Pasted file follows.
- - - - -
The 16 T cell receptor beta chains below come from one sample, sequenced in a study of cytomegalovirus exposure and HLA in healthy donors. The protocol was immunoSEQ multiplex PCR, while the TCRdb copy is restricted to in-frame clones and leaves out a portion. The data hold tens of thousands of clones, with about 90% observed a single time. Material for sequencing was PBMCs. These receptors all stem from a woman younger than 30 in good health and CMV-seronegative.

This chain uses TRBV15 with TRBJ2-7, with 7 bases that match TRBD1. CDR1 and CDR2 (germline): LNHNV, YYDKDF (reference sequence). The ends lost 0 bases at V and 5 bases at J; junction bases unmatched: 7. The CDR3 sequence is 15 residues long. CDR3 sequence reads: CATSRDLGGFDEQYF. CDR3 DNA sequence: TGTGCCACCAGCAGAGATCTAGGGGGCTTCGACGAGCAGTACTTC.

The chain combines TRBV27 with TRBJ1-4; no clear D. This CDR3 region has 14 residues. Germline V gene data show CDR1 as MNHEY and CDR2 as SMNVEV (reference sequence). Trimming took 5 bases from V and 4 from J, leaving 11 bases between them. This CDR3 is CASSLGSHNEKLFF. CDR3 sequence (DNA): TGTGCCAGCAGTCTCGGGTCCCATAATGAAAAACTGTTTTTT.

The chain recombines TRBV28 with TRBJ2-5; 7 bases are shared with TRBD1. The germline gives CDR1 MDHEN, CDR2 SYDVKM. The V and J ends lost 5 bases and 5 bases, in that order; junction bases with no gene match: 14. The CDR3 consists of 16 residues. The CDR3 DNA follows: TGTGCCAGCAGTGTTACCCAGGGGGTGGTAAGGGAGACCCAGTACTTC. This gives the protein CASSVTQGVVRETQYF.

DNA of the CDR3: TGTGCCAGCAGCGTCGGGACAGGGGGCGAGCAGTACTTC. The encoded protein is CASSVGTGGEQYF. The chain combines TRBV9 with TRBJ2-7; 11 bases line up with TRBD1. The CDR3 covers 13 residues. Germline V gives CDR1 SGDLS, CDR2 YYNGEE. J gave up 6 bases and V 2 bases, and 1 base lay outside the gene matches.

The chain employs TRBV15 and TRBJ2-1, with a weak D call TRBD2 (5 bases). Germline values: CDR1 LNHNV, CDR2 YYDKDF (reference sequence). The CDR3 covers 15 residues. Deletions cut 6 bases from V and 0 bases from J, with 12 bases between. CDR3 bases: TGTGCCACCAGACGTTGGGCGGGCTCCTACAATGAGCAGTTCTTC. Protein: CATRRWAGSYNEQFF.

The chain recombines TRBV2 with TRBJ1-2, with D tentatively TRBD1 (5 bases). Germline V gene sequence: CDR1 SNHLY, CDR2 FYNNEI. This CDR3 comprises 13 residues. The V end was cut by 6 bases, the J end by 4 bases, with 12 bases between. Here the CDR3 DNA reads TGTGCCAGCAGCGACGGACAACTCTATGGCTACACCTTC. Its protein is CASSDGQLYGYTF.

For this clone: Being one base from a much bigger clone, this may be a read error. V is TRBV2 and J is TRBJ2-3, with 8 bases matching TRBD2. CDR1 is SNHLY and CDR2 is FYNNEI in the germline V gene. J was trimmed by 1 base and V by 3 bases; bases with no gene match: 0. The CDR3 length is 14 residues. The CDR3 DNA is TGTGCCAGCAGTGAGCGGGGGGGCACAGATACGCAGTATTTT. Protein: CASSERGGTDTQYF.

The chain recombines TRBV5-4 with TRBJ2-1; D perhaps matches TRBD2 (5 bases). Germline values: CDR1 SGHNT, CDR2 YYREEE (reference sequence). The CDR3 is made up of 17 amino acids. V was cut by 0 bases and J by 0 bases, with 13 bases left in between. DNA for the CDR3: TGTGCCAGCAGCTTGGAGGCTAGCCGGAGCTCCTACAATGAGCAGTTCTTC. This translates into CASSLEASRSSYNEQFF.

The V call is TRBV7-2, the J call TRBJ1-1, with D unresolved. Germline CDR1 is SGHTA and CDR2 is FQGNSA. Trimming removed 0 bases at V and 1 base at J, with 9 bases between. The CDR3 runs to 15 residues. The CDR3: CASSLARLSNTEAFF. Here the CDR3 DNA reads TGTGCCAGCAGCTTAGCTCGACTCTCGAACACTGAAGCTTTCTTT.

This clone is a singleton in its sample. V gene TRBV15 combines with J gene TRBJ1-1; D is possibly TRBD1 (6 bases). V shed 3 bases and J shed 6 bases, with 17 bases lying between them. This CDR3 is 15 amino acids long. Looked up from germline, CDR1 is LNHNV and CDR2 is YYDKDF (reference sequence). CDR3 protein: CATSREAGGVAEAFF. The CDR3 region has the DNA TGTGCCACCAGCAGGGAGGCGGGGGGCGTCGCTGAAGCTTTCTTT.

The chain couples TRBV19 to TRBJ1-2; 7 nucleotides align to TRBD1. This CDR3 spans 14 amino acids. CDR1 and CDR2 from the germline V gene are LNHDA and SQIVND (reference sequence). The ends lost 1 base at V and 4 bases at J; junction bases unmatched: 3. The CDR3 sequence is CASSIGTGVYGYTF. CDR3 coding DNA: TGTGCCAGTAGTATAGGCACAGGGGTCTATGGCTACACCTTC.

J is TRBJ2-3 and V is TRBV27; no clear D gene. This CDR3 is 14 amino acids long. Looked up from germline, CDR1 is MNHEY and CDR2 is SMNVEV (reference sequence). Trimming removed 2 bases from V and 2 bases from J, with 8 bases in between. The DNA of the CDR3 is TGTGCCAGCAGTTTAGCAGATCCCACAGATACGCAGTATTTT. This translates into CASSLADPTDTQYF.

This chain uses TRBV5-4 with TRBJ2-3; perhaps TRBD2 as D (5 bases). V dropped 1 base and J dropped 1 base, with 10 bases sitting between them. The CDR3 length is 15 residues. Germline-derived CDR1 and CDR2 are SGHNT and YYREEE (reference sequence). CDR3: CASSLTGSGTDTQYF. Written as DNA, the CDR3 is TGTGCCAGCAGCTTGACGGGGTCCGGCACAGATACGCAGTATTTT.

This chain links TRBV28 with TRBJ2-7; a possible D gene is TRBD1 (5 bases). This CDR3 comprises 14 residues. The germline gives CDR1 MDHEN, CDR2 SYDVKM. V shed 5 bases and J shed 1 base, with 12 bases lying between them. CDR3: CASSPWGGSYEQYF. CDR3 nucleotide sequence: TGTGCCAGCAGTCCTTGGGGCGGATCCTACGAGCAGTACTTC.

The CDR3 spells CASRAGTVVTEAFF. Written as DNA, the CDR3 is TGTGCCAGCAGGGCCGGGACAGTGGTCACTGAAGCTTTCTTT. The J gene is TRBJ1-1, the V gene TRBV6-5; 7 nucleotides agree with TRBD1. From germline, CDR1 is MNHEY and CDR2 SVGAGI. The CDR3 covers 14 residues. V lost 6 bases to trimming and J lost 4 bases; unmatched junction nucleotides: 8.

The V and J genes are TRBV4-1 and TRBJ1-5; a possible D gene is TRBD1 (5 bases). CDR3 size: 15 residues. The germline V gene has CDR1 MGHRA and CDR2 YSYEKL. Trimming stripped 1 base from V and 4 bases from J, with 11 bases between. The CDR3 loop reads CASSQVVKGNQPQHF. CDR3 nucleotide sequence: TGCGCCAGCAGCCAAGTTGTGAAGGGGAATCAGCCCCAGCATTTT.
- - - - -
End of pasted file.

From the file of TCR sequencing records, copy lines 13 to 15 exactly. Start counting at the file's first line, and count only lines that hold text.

J is TRBJ2-3 and V is TRBV27; no clear D gene. This CDR3 is 14 amino acids long. Looked up from germline, CDR1 is MNHEY and CDR2 is SMNVEV (reference sequence). Trimming removed 2 bases from V and 2 bases from J, with 8 bases in between. The DNA of the CDR3 is TGTGCCAGCAGTTTAGCAGATCCCACAGATACGCAGTATTTT. This translates into CASSLADPTDTQYF.

This chain uses TRBV5-4 with TRBJ2-3; perhaps TRBD2 as D (5 bases). V dropped 1 base and J dropped 1 base, with 10 bases sitting between them. The CDR3 length is 15 residues. Germline-derived CDR1 and CDR2 are SGHNT and YYREEE (reference sequence). CDR3: CASSLTGSGTDTQYF. Written as DNA, the CDR3 is TGTGCCAGCAGCTTGACGGGGTCCGGCACAGATACGCAGTATTTT.

This chain links TRBV28 with TRBJ2-7; a possible D gene is TRBD1 (5 bases). This CDR3 comprises 14 residues. The germline gives CDR1 MDHEN, CDR2 SYDVKM. V shed 5 bases and J shed 1 base, with 12 bases lying between them. CDR3: CASSPWGGSYEQYF. CDR3 nucleotide sequence: TGTGCCAGCAGTCCTTGGGGCGGATCCTACGAGCAGTACTTC.